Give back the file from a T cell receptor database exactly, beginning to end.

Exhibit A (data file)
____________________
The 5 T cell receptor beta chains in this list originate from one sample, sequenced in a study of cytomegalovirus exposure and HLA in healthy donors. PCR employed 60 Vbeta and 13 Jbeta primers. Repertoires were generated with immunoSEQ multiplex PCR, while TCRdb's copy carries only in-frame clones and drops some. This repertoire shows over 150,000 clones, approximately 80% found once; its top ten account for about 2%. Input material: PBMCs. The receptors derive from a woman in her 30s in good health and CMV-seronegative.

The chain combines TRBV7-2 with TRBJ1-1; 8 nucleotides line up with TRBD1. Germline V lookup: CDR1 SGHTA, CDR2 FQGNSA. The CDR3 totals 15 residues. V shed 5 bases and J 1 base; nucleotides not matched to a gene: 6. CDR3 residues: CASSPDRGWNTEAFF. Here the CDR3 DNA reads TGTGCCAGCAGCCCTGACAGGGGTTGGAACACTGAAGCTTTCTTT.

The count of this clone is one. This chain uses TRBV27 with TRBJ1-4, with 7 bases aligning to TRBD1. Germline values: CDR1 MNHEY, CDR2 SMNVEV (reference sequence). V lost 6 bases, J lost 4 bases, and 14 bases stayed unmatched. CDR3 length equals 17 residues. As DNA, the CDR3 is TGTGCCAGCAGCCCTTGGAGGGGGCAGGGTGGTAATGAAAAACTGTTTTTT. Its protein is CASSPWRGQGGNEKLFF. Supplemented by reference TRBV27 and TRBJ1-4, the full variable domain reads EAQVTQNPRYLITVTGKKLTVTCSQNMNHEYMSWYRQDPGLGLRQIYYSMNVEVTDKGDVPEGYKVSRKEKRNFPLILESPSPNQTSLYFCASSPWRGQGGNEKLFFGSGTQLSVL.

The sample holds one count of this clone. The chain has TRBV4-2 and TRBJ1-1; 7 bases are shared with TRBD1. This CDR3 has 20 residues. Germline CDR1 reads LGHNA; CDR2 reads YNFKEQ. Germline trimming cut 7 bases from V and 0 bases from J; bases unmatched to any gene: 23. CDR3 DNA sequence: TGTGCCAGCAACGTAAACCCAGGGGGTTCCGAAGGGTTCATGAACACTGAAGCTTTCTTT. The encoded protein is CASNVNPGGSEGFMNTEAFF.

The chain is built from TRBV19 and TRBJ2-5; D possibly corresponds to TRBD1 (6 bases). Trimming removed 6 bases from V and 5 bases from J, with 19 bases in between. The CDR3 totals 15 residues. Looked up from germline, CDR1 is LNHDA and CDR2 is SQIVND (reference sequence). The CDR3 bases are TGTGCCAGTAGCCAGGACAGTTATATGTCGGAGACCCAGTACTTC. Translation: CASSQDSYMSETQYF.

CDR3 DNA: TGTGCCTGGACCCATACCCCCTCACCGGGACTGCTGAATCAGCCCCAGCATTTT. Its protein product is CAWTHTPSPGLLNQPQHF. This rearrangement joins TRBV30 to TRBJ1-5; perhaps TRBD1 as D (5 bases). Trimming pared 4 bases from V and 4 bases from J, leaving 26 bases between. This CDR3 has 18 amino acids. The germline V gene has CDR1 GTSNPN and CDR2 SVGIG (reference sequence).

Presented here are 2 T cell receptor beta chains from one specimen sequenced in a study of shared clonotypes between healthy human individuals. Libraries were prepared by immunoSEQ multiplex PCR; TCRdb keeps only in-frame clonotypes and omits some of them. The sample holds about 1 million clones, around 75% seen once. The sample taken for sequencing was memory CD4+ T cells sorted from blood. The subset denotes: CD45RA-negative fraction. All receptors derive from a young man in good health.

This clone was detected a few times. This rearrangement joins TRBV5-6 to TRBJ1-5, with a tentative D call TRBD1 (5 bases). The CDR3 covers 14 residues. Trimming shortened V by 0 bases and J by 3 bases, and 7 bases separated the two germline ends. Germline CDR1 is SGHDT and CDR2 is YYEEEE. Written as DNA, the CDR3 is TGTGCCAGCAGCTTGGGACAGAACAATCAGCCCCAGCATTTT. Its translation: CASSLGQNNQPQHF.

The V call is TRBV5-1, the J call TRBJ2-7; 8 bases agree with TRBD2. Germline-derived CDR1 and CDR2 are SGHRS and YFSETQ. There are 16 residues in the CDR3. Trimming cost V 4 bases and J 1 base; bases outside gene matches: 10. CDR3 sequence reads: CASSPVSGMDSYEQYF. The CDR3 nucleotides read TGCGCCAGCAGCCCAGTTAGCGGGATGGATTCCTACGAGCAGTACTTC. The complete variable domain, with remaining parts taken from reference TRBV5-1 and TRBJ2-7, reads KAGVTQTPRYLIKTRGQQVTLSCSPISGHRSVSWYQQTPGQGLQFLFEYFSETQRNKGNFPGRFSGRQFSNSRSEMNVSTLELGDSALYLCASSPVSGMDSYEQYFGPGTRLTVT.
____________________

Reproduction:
The 5 T cell receptor beta chains in this list originate from one sample, sequenced in a study of cytomegalovirus exposure and HLA in healthy donors. PCR employed 60 Vbeta and 13 Jbeta primers. Repertoires were generated with immunoSEQ multiplex PCR, while TCRdb's copy carries only in-frame clones and drops some. This repertoire shows over 150,000 clones, approximately 80% found once; its top ten account for about 2%. Input material: PBMCs. The receptors derive from a woman in her 30s in good health and CMV-seronegative.

The chain combines TRBV7-2 with TRBJ1-1; 8 nucleotides line up with TRBD1. Germline V lookup: CDR1 SGHTA, CDR2 FQGNSA. The CDR3 totals 15 residues. V shed 5 bases and J 1 base; nucleotides not matched to a gene: 6. CDR3 residues: CASSPDRGWNTEAFF. Here the CDR3 DNA reads TGTGCCAGCAGCCCTGACAGGGGTTGGAACACTGAAGCTTTCTTT.

The count of this clone is one. This chain uses TRBV27 with TRBJ1-4, with 7 bases aligning to TRBD1. Germline values: CDR1 MNHEY, CDR2 SMNVEV (reference sequence). V lost 6 bases, J lost 4 bases, and 14 bases stayed unmatched. CDR3 length equals 17 residues. As DNA, the CDR3 is TGTGCCAGCAGCCCTTGGAGGGGGCAGGGTGGTAATGAAAAACTGTTTTTT. Its protein is CASSPWRGQGGNEKLFF. Supplemented by reference TRBV27 and TRBJ1-4, the full variable domain reads EAQVTQNPRYLITVTGKKLTVTCSQNMNHEYMSWYRQDPGLGLRQIYYSMNVEVTDKGDVPEGYKVSRKEKRNFPLILESPSPNQTSLYFCASSPWRGQGGNEKLFFGSGTQLSVL.

The sample holds one count of this clone. The chain has TRBV4-2 and TRBJ1-1; 7 bases are shared with TRBD1. This CDR3 has 20 residues. Germline CDR1 reads LGHNA; CDR2 reads YNFKEQ. Germline trimming cut 7 bases from V and 0 bases from J; bases unmatched to any gene: 23. CDR3 DNA sequence: TGTGCCAGCAACGTAAACCCAGGGGGTTCCGAAGGGTTCATGAACACTGAAGCTTTCTTT. The encoded protein is CASNVNPGGSEGFMNTEAFF.

The chain is built from TRBV19 and TRBJ2-5; D possibly corresponds to TRBD1 (6 bases). Trimming removed 6 bases from V and 5 bases from J, with 19 bases in between. The CDR3 totals 15 residues. Looked up from germline, CDR1 is LNHDA and CDR2 is SQIVND (reference sequence). The CDR3 bases are TGTGCCAGTAGCCAGGACAGTTATATGTCGGAGACCCAGTACTTC. Translation: CASSQDSYMSETQYF.

CDR3 DNA: TGTGCCTGGACCCATACCCCCTCACCGGGACTGCTGAATCAGCCCCAGCATTTT. Its protein product is CAWTHTPSPGLLNQPQHF. This rearrangement joins TRBV30 to TRBJ1-5; perhaps TRBD1 as D (5 bases). Trimming pared 4 bases from V and 4 bases from J, leaving 26 bases between. This CDR3 has 18 amino acids. The germline V gene has CDR1 GTSNPN and CDR2 SVGIG (reference sequence).

Presented here are 2 T cell receptor beta chains from one specimen sequenced in a study of shared clonotypes between healthy human individuals. Libraries were prepared by immunoSEQ multiplex PCR; TCRdb keeps only in-frame clonotypes and omits some of them. The sample holds about 1 million clones, around 75% seen once. The sample taken for sequencing was memory CD4+ T cells sorted from blood. The subset denotes: CD45RA-negative fraction. All receptors derive from a young man in good health.

This clone was detected a few times. This rearrangement joins TRBV5-6 to TRBJ1-5, with a tentative D call TRBD1 (5 bases). The CDR3 covers 14 residues. Trimming shortened V by 0 bases and J by 3 bases, and 7 bases separated the two germline ends. Germline CDR1 is SGHDT and CDR2 is YYEEEE. Written as DNA, the CDR3 is TGTGCCAGCAGCTTGGGACAGAACAATCAGCCCCAGCATTTT. Its translation: CASSLGQNNQPQHF.

The V call is TRBV5-1, the J call TRBJ2-7; 8 bases agree with TRBD2. Germline-derived CDR1 and CDR2 are SGHRS and YFSETQ. There are 16 residues in the CDR3. Trimming cost V 4 bases and J 1 base; bases outside gene matches: 10. CDR3 sequence reads: CASSPVSGMDSYEQYF. The CDR3 nucleotides read TGCGCCAGCAGCCCAGTTAGCGGGATGGATTCCTACGAGCAGTACTTC. The complete variable domain, with remaining parts taken from reference TRBV5-1 and TRBJ2-7, reads KAGVTQTPRYLIKTRGQQVTLSCSPISGHRSVSWYQQTPGQGLQFLFEYFSETQRNKGNFPGRFSGRQFSNSRSEMNVSTLELGDSALYLCASSPVSGMDSYEQYFGPGTRLTVT.